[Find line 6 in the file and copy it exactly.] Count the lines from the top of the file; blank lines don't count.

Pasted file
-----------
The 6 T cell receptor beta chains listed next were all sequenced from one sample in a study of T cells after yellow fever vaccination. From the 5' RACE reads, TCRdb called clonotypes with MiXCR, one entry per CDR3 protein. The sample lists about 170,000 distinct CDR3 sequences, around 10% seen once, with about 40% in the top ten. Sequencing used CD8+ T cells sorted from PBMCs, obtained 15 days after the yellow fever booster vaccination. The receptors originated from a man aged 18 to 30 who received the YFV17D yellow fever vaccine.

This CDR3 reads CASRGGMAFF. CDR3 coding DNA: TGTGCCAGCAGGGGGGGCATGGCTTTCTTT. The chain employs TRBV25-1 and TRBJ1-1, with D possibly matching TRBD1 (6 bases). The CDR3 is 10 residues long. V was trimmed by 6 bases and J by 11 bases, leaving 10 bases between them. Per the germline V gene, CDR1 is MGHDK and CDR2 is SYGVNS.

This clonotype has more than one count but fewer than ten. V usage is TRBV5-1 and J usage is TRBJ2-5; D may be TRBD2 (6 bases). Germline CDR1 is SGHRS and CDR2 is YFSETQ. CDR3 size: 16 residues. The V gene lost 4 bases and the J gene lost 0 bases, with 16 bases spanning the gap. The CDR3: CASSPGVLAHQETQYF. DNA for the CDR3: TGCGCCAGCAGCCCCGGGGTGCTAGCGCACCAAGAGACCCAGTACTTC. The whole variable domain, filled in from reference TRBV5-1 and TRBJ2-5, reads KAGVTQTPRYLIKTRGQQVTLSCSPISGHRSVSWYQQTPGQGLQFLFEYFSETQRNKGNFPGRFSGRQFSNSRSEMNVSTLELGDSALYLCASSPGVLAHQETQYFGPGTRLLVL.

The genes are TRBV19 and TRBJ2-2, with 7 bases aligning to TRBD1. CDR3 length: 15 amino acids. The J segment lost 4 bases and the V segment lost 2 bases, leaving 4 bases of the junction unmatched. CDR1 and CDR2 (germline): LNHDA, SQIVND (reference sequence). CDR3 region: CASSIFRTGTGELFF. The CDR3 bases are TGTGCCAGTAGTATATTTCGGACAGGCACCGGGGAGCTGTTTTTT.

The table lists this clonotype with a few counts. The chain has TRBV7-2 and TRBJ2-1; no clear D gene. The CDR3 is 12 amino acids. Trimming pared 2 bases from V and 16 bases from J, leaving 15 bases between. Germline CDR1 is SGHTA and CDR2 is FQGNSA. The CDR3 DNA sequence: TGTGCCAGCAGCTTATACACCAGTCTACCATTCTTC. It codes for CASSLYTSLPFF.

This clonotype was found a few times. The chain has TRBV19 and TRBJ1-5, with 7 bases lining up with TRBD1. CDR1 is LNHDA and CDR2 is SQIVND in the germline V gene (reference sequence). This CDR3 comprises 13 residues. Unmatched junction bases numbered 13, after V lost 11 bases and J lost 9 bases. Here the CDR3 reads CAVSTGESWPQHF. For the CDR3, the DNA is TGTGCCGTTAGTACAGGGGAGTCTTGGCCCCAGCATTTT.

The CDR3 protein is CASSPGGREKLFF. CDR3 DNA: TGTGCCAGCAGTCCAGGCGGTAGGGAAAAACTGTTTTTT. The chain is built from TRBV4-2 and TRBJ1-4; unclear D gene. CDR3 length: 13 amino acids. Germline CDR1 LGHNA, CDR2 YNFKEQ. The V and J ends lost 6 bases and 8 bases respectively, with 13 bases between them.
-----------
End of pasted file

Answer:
This clonotype was found a few times. The chain has TRBV19 and TRBJ1-5, with 7 bases lining up with TRBD1. CDR1 is LNHDA and CDR2 is SQIVND in the germline V gene (reference sequence). This CDR3 comprises 13 residues. Unmatched junction bases numbered 13, after V lost 11 bases and J lost 9 bases. Here the CDR3 reads CAVSTGESWPQHF. For the CDR3, the DNA is TGTGCCGTTAGTACAGGGGAGTCTTGGCCCCAGCATTTT.